The restaurant itself is very small, and has only 3 or 4 tables, you can see all the pots sitting on the burners, and have a nice small talk with the lady who made the food.

    The price was 45 NIS (about 11 USD nowadays). this was the price for all meat dishes over there. everyday the menu is different- depend on the merchandise and the mood of the cook… ;)

    All in all, its nice to walk through the market in the late morning and finish with a great delicious meal!

    some pictures of the restaurant available here(that purple soup is beetroot soup with Kub’e [=oval meat-filled grain patties]):
    http://www.fresh.co.il/vBulletin/showthread.php?t=427882

    Enjoy!

  7. says

    Rodizio is a popular style of eating in Brazil. I think it originated with the traditional churrascaria (BBQ) where the meat comes to your table. However, it has expanded to pizza, sushi and my favorite budget meal since living here – pasta rodizio.

    We drove past Villa Gourmet, along the roundabout near our apartment in Maringá, for over a year before getting curious as to what this place was all about. Finally a local friend shared the good news. Not only did I learn it is a pasta rodizio restaurant, but the chef is quite experienced in gourmet cuisine having worked for a major airline in Brazil and associated hotels.

    The meal was overwhelming with a variety that can be found no place else in this city. Spaghetti with garlic and olive oil, lasagna with cinnamon infused meat sauce, cheese-filled pasta in a balsamic vinegar reduction, ratatouille, a miniature coconut flan set in a savory mint sauce and fettuccini tossed with butter, cinnamon and pears. To top it off the dessert was one of the most original I have ever enjoyed – gnocchi in a warm chocolate sauce spiced with hot pepper.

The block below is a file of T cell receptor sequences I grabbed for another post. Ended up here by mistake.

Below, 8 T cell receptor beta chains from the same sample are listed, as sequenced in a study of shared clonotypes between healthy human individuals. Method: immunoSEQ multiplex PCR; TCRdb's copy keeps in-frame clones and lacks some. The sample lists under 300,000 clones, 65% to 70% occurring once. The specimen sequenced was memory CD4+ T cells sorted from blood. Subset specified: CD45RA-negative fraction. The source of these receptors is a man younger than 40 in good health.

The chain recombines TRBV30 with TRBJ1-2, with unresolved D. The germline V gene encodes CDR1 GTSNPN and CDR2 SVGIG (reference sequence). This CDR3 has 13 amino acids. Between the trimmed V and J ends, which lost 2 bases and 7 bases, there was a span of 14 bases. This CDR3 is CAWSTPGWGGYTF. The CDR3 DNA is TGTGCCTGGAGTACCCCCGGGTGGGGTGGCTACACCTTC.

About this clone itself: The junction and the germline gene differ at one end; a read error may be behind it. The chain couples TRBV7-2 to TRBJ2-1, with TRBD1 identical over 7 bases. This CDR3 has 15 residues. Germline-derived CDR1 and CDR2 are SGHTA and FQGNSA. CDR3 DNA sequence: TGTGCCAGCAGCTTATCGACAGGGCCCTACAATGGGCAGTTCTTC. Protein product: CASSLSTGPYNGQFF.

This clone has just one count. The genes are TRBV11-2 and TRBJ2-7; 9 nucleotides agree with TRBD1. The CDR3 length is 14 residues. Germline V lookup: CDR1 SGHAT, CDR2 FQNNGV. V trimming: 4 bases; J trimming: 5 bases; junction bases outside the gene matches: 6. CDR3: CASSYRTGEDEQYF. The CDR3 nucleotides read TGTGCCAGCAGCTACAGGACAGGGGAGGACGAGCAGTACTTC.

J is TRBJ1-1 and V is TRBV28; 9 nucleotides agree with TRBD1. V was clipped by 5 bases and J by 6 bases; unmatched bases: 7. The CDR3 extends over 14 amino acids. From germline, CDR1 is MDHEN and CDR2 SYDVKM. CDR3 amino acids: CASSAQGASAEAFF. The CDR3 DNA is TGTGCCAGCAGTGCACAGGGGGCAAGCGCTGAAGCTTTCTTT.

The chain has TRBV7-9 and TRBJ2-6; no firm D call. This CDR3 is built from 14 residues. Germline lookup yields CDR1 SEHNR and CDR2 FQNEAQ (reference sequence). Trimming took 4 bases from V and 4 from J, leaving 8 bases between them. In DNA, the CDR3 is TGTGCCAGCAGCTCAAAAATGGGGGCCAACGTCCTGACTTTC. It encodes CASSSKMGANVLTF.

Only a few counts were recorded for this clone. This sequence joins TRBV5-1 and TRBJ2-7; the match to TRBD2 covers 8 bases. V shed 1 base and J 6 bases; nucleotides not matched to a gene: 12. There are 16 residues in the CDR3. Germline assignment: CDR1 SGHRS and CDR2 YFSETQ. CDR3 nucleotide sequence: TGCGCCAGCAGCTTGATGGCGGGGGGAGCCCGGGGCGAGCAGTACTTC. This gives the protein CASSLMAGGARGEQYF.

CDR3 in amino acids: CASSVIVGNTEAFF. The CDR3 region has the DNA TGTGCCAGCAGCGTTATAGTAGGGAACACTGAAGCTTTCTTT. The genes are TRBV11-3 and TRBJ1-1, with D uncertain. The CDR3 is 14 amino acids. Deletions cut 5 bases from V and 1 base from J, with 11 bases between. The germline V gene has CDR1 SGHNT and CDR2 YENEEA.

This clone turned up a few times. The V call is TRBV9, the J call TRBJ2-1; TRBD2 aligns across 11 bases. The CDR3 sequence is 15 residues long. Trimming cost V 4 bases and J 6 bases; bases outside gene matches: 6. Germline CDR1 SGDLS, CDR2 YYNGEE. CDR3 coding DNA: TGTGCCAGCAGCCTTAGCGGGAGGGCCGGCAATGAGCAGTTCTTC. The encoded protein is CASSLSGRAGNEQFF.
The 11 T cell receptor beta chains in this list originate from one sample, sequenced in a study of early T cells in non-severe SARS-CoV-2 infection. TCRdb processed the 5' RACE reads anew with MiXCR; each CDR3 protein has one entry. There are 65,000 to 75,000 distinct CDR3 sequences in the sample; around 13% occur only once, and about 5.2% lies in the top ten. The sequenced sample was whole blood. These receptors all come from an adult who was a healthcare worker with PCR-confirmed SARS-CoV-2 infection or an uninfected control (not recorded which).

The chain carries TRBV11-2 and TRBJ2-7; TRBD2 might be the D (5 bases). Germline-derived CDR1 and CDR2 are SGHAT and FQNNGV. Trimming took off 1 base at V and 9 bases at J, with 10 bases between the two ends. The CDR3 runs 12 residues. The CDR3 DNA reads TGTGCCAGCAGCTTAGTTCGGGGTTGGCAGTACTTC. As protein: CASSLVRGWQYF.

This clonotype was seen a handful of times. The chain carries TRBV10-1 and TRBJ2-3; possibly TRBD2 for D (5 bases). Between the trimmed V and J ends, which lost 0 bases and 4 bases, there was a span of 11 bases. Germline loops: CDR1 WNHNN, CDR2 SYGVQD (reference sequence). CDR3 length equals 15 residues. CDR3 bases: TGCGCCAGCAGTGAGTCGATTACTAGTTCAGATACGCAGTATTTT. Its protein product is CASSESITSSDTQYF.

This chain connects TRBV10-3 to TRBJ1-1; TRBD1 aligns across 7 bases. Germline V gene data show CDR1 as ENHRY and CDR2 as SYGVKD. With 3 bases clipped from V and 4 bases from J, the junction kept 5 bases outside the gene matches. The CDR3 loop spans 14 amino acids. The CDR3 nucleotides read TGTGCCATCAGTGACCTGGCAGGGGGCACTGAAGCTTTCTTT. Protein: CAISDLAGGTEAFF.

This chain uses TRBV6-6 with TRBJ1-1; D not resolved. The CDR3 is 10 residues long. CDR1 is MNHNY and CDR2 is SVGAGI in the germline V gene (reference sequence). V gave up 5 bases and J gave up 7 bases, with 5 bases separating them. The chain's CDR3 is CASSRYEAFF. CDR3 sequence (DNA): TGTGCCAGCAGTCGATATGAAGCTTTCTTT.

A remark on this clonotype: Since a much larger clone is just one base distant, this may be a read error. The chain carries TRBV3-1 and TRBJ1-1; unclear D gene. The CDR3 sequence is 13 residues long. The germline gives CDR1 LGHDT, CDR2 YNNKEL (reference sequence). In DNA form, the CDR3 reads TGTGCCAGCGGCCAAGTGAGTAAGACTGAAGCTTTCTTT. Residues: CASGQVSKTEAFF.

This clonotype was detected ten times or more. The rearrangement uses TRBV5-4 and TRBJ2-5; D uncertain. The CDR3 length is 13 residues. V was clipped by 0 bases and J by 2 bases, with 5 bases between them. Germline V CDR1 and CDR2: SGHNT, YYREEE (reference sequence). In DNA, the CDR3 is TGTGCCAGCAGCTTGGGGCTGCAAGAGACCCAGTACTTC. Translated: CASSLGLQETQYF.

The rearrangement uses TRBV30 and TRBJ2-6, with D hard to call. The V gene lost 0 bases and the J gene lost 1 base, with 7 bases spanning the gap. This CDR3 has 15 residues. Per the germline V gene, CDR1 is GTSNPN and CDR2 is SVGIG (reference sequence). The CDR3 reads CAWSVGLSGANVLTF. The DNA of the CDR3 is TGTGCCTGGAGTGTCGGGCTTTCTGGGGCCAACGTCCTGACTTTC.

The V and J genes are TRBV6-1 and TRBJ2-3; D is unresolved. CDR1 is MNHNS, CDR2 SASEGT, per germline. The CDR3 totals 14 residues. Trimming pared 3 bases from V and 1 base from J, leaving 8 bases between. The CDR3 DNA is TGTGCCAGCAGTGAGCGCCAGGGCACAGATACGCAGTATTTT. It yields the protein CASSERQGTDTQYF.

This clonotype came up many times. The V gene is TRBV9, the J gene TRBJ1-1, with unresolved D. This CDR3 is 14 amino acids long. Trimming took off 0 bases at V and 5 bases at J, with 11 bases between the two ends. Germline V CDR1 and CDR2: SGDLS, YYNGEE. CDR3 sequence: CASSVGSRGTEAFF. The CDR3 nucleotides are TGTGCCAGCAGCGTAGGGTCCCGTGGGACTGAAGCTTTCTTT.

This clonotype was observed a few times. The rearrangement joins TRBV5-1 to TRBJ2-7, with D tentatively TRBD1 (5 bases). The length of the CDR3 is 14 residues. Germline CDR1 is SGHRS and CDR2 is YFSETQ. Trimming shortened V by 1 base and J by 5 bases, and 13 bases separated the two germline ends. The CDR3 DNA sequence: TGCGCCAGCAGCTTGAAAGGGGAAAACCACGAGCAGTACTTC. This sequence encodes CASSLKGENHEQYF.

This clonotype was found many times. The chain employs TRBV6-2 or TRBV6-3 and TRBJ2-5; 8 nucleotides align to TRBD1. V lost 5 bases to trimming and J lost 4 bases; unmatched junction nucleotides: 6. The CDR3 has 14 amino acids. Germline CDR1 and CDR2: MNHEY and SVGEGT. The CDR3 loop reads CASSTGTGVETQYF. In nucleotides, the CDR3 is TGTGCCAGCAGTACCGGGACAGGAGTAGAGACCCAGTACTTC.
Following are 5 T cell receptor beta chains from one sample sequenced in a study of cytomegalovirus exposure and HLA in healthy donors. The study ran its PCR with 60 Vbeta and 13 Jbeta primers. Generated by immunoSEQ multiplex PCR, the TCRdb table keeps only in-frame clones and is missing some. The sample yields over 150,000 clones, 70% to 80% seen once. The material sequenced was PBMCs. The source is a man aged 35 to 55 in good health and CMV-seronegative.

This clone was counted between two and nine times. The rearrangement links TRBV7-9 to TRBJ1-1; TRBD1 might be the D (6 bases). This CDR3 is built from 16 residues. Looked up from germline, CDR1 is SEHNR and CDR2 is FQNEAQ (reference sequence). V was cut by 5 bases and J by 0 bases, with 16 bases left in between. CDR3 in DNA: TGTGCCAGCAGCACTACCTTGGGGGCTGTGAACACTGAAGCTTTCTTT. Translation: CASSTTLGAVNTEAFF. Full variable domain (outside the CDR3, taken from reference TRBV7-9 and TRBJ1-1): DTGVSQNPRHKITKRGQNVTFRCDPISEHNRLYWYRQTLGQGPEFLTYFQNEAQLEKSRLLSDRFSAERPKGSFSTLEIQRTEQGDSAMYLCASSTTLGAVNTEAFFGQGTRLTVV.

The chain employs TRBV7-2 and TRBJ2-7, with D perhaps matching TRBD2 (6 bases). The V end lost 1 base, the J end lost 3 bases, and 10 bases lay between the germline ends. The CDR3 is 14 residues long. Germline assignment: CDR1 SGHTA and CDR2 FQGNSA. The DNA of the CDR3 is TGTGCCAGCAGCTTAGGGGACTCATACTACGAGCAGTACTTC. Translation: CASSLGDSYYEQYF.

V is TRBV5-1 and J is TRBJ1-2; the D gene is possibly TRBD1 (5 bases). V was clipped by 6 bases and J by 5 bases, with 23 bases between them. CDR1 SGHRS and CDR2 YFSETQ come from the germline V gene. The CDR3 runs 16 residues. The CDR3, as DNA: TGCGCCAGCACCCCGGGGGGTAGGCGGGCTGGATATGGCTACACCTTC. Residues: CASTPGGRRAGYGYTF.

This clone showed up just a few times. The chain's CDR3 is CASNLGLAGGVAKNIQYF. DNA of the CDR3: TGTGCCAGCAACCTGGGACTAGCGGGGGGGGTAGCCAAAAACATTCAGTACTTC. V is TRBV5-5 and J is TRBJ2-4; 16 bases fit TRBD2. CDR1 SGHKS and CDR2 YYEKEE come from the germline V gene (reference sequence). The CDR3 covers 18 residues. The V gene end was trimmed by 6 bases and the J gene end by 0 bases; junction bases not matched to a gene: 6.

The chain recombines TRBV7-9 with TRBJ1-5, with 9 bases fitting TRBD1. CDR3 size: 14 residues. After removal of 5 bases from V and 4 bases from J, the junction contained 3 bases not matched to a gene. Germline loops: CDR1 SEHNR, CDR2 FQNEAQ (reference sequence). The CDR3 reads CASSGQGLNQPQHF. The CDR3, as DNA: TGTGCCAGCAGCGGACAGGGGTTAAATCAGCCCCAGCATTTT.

Each dish was offered and we could accept or refuse. When accepted small portions were handed out which allowed us to try as many dishes as possible, and that we did. We were stuffed.

    We flagged down the bill and couldn’t believe that this gourmet rodizio feast cost us R$13 per person. That is about 6.57 USD per person at the current exchange rate. I’ve never had such creative and delicious food with a gourmet flair for such an inexpensive prize. Did I mention rodizo is all you can eat?

    While not culturally specific to Brazil this meal had a lot of local flair (there was, of course, rice on the table) and is by far the best value eating experience I’ve had.

    Villa Gourmet Restaurante
    Praça dos Expedicionários, 233
    Maringá – PR, 87015-010, Brasil

  8. Bernie says